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1. Does my dog see in color?

By Dr Ivan R. Schwab

Well, yes, sort of. Dogs see colors, but their span of color vision closely resembles the array of colors seen by “color blind” males.

About 8%, or 1 out of 12 males (humans) and about 1 out of 200 females are “color blind.” We use that term to describe individuals that are color deficient, but they are not truly color blind. The eye has cells that perceive color and these are called cone photoreceptors or “cones.” We use another set of photoreceptors called “rods” for the black and white vision of dim light or nighttime. Our cones contain three visual pigments each of which responds to a different spectrum of wavelengths of light. It is these three visual pigments that combine their signals to permit us to have color vision by blending the signals, depending on the wavelengths received. Although it is an over-simplification, and misleading to some extent, we can describe our visual pigments as blue, green, and red. The brain receives the input from these three channels and then interprets the color we see. At least two different color channels are needed for color vision because the brain needs to “compare” these two different channels to determine color.

Color blindness in humans is caused by the genetic deficiency or loss of either the green or the red photopigment hence that input into the brain. So, the brain learns to see only those colors that can be interpreted or constructed by combining the input from the other two remaining visual pigments. The result is a less robust spectrum of colors, but colors are still seen. True color blindness in humans does exist when two of the three visual pigments are genetically unavailable, but it is exceedingly rare. If only one visual pigment channel is coming to the brain, say the blue cone input, it isn’t seen as blue but rather as on or off—hence that is “real” color blindness and would be a black and white world.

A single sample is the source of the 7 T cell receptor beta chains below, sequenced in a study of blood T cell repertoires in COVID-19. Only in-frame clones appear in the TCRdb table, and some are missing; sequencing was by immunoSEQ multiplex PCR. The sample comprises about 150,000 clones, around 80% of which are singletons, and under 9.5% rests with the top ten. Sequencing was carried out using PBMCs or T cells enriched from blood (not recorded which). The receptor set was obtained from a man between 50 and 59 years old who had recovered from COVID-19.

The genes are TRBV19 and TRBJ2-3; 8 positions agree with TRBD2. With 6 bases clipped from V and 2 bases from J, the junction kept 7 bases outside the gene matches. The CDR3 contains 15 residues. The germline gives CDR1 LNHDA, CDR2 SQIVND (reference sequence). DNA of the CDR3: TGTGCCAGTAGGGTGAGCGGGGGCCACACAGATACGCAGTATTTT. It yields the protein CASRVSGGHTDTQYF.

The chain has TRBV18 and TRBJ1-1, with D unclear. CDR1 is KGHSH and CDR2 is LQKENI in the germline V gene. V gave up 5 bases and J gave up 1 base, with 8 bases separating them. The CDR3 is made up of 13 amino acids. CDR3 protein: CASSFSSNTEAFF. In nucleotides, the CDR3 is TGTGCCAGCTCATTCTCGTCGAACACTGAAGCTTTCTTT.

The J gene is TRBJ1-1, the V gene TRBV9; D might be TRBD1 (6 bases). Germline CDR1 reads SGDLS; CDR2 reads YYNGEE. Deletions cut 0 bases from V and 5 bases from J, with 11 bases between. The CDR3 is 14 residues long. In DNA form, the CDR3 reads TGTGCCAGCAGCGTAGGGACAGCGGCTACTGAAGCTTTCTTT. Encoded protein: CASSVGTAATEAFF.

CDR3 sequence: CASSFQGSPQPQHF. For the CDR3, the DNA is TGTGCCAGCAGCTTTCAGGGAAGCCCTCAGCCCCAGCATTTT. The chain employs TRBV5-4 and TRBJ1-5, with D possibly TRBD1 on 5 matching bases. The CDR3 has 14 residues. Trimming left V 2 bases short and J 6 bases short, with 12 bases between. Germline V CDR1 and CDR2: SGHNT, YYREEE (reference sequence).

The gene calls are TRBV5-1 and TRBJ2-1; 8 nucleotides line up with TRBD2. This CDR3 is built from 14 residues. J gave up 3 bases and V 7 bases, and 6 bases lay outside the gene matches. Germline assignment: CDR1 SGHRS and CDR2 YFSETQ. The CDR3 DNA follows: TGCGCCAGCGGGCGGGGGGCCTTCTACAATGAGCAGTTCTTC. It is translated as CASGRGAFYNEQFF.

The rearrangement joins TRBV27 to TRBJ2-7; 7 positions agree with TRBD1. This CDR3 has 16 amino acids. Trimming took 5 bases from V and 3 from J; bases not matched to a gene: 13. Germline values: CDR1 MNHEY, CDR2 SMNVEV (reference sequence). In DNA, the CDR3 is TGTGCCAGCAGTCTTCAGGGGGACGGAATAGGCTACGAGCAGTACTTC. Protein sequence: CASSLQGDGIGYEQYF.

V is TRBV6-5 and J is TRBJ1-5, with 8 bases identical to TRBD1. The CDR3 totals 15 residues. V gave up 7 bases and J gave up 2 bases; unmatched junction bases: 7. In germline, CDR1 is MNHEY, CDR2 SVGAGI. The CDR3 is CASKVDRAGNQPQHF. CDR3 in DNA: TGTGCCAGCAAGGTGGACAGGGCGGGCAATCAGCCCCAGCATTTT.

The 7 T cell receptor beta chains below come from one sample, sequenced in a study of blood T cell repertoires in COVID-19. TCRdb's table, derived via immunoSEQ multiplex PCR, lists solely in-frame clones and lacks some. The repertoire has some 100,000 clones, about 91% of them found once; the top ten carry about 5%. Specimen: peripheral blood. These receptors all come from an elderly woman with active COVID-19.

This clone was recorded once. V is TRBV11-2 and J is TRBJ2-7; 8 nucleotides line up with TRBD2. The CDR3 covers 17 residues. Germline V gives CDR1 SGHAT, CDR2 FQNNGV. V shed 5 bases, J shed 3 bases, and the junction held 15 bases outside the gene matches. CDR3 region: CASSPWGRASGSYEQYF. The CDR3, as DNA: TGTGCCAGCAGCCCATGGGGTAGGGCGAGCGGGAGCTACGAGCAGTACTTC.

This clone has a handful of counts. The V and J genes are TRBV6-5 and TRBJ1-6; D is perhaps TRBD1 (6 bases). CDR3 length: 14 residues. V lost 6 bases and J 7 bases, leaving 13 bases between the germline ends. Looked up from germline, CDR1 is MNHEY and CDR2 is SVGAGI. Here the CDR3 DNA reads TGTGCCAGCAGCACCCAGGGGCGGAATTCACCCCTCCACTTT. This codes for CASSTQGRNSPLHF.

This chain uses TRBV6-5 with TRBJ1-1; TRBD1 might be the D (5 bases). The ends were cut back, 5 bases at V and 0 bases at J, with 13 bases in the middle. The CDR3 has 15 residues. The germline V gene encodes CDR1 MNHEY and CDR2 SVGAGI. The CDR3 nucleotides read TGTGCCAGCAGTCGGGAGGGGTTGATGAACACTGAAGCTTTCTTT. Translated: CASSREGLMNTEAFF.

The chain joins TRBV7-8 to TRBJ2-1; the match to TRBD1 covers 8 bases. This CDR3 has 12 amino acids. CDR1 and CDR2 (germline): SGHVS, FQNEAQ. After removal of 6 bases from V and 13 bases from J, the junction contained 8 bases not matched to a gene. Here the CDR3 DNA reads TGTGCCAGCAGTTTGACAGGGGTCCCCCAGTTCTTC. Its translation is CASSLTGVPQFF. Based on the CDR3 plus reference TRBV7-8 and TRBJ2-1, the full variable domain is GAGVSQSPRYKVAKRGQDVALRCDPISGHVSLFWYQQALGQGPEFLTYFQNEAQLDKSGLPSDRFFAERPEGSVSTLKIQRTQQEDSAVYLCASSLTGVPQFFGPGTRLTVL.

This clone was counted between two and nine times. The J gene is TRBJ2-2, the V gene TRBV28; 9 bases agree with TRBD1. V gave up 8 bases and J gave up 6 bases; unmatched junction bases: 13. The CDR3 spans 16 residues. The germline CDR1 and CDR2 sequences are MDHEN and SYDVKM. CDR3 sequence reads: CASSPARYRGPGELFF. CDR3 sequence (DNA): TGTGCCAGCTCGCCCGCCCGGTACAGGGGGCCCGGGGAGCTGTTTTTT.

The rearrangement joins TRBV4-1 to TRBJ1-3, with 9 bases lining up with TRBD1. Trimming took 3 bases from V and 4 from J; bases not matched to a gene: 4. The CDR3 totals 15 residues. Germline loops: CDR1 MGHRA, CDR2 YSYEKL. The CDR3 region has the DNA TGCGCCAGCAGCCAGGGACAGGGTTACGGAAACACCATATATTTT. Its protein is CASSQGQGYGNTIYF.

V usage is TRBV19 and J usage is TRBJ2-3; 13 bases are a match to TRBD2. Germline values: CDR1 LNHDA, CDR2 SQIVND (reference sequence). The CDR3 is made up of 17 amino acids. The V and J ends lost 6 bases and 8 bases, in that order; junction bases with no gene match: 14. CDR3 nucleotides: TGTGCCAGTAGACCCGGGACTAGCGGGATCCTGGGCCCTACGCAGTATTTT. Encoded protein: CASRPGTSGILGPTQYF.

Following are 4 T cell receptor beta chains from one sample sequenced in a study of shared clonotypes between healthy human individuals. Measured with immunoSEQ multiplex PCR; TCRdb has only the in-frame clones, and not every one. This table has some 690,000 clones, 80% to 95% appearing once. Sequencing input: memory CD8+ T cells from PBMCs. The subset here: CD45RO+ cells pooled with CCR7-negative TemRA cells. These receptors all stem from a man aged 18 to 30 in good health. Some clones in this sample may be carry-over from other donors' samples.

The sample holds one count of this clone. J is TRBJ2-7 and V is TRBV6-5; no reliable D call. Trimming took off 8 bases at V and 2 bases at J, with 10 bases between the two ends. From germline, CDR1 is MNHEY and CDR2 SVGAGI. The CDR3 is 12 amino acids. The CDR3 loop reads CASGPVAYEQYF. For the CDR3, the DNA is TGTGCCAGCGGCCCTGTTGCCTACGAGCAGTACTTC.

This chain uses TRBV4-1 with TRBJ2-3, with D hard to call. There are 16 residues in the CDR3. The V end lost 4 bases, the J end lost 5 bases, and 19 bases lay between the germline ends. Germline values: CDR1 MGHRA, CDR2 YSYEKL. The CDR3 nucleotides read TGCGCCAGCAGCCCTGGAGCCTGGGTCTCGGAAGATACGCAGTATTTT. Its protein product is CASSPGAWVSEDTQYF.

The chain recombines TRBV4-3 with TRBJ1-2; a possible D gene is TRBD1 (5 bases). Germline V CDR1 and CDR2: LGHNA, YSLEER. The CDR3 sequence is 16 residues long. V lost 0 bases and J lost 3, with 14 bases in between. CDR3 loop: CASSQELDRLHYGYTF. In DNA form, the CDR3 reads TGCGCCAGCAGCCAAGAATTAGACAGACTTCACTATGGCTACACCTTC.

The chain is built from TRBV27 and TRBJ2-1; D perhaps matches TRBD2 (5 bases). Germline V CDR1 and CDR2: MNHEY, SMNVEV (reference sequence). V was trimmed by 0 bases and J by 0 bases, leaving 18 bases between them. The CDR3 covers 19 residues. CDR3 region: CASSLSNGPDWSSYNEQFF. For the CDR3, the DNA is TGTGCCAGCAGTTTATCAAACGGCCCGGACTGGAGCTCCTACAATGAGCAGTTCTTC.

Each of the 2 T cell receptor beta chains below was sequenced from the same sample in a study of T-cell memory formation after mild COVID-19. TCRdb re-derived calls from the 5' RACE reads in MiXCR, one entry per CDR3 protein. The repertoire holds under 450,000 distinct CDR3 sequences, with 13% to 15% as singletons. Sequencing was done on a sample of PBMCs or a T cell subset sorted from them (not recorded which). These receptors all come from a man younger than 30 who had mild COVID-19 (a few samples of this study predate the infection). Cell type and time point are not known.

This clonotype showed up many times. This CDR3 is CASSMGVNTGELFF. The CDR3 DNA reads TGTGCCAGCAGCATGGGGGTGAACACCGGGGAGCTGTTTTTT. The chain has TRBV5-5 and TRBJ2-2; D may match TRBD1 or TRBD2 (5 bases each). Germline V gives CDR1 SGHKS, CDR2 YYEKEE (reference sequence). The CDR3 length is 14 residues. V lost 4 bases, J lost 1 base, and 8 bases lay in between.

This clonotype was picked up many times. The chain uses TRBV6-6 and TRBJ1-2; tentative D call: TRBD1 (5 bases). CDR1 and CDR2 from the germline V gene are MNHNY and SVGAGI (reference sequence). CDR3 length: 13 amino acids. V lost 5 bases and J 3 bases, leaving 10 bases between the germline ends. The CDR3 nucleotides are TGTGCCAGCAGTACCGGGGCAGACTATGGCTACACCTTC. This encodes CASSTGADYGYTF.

So, almost all color blindness in humans is not true color blindness but would be better described as color deficiency.

Now, let’s go back to your dog. Normal dogs have two different visual pigments in their cones, and much like humans afflicted with so-called “color blindness.” But they would see color. The color input would be weaker to some extent because dogs have fewer cones than we do because they are evolutionarily closer to their nocturnal ancestors. Cones are needed less, if at all, at night.

So, what about the other pets in the household? Your cat will have a similar color distribution as your dog although there are some subtle differences.

Birds, on the other hand, possess rich color vision, in many cases better than our own. Most birds have four cone visual pigments, although this varies. In general, birds have an additional ultraviolet pigment in their cones and many more cones than we have. Furthermore the visual pigments that would be similar to ours span different wavelengths. Their visual experience is richer than our own in ways impossible to describe or understand. Not o

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